Sorry for the bad posting today.
I’ve had work the whole way through.
You don’t care though, do you?
No, you don’t, you just want free Arsenal content.
So what do we have today?
Arsene tells Arsenal fans not to slag off Cesc. The inside scoop that Arsene hasn’t spoken to Cesc since he left Barca?
Honestly, fucks give here?
Zero babes, zero.
I want Cesc to play at the weekend, I want him to have an aggressive reception… because hey, that’ll mean there’s some noise vibes in the stadium… and finally, I want to end the hoodoo.
Cesc didn’t snub Arsenal. Let’s get that straight. I said at the time it was pretty logical not to buy Cesc… we have Ozil. It wasn’t logical not to sign a Schneiderlin. That was a bad move. But Cesc? Brilliant player, but no more brilliant than this years Ozil.
The game this weekend is gearing up to be a bit special. The weather seems to have held out. So sun beers. Chelsea are playing in an indifferent manner. There’s a hoodoo on the line.
I CAN’T WAIT.
Right, that’s it. Tomorrow, I give you some tender blog loving.
No, that’s a lie. James is doing the deed.
Oh, why not check this out. It’s something I wrote.
Making it in football has to be one of the toughest sporting nuts to crack on the planet. Not only is it one of the most popular games in the world, it’s also one of the most fickle. The cream doesn’t always rise to the top, when it does, young players still have an absolute mountain to climb if they want to break into the game. According to recent reports, only 2% of 16 year olds are still playing the game at professional level by the time they’re 21. A staggeringly low figure.
This season has seen some interesting stories break around the nearly men. Stories that warm the heart. Dreams made true at the last gasp when it seemed all was lost.
The first is obviously Harry Kane of Spurs. A player who at the start of the season was very much on the periphery of the Spurs team. He forced his way into the contention under Pochettino and he hasn’t looked back since. A quite incredible rise to prominence. A player you look at and you can’t quite believe he’s bagged 27 goals in 35 appearances, not to mention the goal on his England debut. Tim Sherwood will take credit for giving him his chance, a chance he doesn’t believe he’d have gotten under alternative stewardship.
The other surprise story of the season sits with Arsenal. Again, another player who’d come through the youth ranks, but this time had been cast aside to lower league teams, and in both moves, found incredible form that’s shot him to the very top of the European goal scoring charts. The 22 year has 31 goals in 19 starts (across two clubs (two leagues)), which is extremely impressive. What makes this rise even more interesting is that Arsene Wenger sanctioned a move to Wolves for £2m. He sold the UKs top scorer for an absolute pittance. Even crazier than that? He’s kept Yaya Sanogo onboard at the club along with Lukas Podolski and Joel Campbell.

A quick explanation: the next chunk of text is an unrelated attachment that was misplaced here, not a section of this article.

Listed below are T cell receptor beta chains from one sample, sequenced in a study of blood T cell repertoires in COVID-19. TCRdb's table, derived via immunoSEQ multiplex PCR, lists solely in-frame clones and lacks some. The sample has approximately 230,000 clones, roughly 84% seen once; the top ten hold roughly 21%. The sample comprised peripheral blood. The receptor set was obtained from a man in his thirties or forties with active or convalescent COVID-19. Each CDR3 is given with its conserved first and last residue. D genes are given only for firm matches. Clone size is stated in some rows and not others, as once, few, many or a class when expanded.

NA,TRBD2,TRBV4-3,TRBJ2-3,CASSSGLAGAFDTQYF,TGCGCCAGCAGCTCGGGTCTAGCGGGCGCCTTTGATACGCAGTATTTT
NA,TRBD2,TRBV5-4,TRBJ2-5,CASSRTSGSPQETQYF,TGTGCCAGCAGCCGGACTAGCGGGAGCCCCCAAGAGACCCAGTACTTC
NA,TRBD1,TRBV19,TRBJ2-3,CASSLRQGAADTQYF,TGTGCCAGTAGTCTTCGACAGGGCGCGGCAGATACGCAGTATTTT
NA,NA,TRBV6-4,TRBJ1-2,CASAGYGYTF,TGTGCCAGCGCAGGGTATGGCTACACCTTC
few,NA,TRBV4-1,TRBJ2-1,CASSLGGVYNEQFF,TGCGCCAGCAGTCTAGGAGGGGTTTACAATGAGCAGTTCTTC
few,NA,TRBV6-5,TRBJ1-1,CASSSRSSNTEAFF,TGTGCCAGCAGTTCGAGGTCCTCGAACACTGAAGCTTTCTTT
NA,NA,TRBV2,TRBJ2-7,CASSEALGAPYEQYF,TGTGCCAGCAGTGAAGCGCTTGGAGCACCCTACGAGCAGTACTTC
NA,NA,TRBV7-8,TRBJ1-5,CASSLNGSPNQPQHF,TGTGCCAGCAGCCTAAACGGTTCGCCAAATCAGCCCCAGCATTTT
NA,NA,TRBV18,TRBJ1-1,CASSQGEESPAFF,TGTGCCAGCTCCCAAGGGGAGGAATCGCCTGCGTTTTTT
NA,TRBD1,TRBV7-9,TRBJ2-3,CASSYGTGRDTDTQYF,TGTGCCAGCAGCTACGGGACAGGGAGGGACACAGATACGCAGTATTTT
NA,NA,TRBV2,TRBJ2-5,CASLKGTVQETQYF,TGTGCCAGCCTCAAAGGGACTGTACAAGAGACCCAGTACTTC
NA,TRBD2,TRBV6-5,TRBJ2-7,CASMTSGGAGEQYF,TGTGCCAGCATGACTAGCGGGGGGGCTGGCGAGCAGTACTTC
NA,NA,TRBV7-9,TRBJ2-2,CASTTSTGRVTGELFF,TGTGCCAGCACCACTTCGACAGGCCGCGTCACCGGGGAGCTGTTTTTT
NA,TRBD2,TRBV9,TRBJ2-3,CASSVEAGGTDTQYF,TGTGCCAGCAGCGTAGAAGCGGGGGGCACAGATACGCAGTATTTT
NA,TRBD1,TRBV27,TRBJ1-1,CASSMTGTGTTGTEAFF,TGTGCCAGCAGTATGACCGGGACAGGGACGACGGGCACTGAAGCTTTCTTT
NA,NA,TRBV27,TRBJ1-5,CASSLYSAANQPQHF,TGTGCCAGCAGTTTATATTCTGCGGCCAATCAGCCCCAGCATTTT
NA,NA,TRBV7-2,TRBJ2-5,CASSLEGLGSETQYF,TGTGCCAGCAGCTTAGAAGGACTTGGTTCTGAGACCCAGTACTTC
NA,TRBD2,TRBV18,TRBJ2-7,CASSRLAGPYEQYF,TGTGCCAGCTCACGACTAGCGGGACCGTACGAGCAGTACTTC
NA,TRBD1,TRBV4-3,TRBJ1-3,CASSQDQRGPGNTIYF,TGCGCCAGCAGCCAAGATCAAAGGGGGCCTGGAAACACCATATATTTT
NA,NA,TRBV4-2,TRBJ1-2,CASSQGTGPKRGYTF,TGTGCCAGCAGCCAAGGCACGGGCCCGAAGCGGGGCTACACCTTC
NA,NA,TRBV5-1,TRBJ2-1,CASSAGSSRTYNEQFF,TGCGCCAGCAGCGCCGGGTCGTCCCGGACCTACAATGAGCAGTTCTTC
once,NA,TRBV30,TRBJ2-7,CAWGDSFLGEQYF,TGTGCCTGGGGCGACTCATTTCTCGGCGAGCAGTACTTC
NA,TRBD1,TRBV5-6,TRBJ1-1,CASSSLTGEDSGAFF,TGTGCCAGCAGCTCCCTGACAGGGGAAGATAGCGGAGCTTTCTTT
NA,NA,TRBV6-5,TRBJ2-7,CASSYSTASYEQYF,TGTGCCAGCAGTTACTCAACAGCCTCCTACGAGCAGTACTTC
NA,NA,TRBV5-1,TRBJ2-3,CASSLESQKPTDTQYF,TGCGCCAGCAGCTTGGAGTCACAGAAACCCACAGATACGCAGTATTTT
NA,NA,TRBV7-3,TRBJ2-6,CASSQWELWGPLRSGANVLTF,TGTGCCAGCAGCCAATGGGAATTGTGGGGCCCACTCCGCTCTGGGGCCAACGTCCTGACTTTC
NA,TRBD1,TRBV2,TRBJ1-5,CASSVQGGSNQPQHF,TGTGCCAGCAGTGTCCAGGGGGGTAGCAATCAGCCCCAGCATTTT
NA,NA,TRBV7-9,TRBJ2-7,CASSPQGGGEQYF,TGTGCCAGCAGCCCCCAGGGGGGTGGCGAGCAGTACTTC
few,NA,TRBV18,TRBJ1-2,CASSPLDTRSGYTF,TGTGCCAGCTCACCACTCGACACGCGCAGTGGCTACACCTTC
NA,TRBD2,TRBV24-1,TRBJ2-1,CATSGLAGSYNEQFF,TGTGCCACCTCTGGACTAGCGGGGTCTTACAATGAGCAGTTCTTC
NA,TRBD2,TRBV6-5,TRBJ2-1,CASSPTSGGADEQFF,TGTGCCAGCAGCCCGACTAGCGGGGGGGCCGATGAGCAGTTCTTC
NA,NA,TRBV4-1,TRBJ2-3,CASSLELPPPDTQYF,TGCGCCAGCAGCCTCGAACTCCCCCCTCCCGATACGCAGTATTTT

These two cases ask an interesting question of the English game around their approach to British kids. Is there a preference for players managers have purchased over the ones that climb the ranks? Do clubs see their investments as shinier and more talented than the kids who are propping up the reserve teams? Arsenal have Yaya Sanogo out on loan and he’s hardly pulling up trees. Could he score 31 goals across two sides in the Championship? Many have their doubts. Yet he is the player who stays on.
It’s difficult to know what the answer is here. La Liga has the B team system that allows young players to learn their grounding under the guidance of managers who have the clubs philosophy at heart. Going out to play for the Championship, an incredibly tough league, isn’t always the place for a young man to learn his trade. You might gain an understanding of what it means to fight, but do you really ground your technical ability playing week in week out to a bunch of cloggers? Possibly not.
Germany work to a two-tier Premier League system. Two leagues of 16. That allows a higher concentration of quality in both leagues and it allows young players to progress under less brutal circumstances (46 games make a league season in the Championship). They also have enforced academies that have very exacting standards of how they should be run. Both leagues academies are required to have four outdoor pitches, as well as an indoor sports hall for the winter. Clubs also need a DFB Elite Youth License or equivalent for their coaches to train. There are also strict rules on the types of staff that need to be one hand to make things tick over. The output of this billion euro project was a World Cup win that Joachim Lowe put down to these innovations.
England are letting talent slip through the ranks and not all young talent ends up making it because of the huge pressures placed on managers to keep their clubs in the gravy train that is the Premier League
The heart warming side to the story is that if players work hard and don’t let their heads drop, things can turn around in heartbeat. Gareth Bale and Francis Coquelin are high profile cases that prove this theory. My concern is for the players who have all the talent, but lose their confidence when they’re cast aside. You could say, ‘they weren’t made of the right stuff’, or you could say, ‘what could they have been?’ if there was a softer option that allowed players to develop at a pace less than breakneck.
Whatever the answer, it’s clear the Premier League need to sharpen their focus on this problem. Cream sometimes needs a helping hand to make it to the top.